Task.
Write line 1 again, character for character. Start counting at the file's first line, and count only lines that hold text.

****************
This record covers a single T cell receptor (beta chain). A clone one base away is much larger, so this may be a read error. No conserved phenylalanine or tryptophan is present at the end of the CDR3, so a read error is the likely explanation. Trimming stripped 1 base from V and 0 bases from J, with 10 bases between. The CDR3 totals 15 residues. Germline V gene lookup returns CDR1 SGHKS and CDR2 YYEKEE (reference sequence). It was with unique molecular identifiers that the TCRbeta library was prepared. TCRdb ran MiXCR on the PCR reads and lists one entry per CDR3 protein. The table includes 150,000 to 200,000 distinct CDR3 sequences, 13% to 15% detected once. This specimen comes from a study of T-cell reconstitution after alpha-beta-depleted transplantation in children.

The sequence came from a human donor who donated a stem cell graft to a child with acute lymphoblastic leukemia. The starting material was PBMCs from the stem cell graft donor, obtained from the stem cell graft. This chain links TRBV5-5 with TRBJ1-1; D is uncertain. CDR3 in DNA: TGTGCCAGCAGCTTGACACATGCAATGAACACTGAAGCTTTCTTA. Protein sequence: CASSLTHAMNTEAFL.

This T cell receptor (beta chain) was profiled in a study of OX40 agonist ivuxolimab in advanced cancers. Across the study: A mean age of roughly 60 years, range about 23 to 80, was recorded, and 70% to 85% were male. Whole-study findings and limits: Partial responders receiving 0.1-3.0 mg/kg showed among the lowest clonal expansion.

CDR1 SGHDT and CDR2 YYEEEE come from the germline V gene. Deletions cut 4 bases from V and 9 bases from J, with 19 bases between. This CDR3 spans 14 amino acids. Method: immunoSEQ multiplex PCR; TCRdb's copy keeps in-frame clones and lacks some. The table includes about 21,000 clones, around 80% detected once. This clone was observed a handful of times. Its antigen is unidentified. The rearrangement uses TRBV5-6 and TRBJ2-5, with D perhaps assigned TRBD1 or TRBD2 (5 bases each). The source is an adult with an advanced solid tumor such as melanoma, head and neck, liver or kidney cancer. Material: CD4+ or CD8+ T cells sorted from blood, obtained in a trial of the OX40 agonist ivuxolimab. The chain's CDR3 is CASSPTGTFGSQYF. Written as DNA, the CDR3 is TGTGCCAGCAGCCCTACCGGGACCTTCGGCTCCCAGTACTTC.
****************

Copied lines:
This record covers a single T cell receptor (beta chain). A clone one base away is much larger, so this may be a read error. No conserved phenylalanine or tryptophan is present at the end of the CDR3, so a read error is the likely explanation. Trimming stripped 1 base from V and 0 bases from J, with 10 bases between. The CDR3 totals 15 residues. Germline V gene lookup returns CDR1 SGHKS and CDR2 YYEKEE (reference sequence). It was with unique molecular identifiers that the TCRbeta library was prepared. TCRdb ran MiXCR on the PCR reads and lists one entry per CDR3 protein. The table includes 150,000 to 200,000 distinct CDR3 sequences, 13% to 15% detected once. This specimen comes from a study of T-cell reconstitution after alpha-beta-depleted transplantation in children.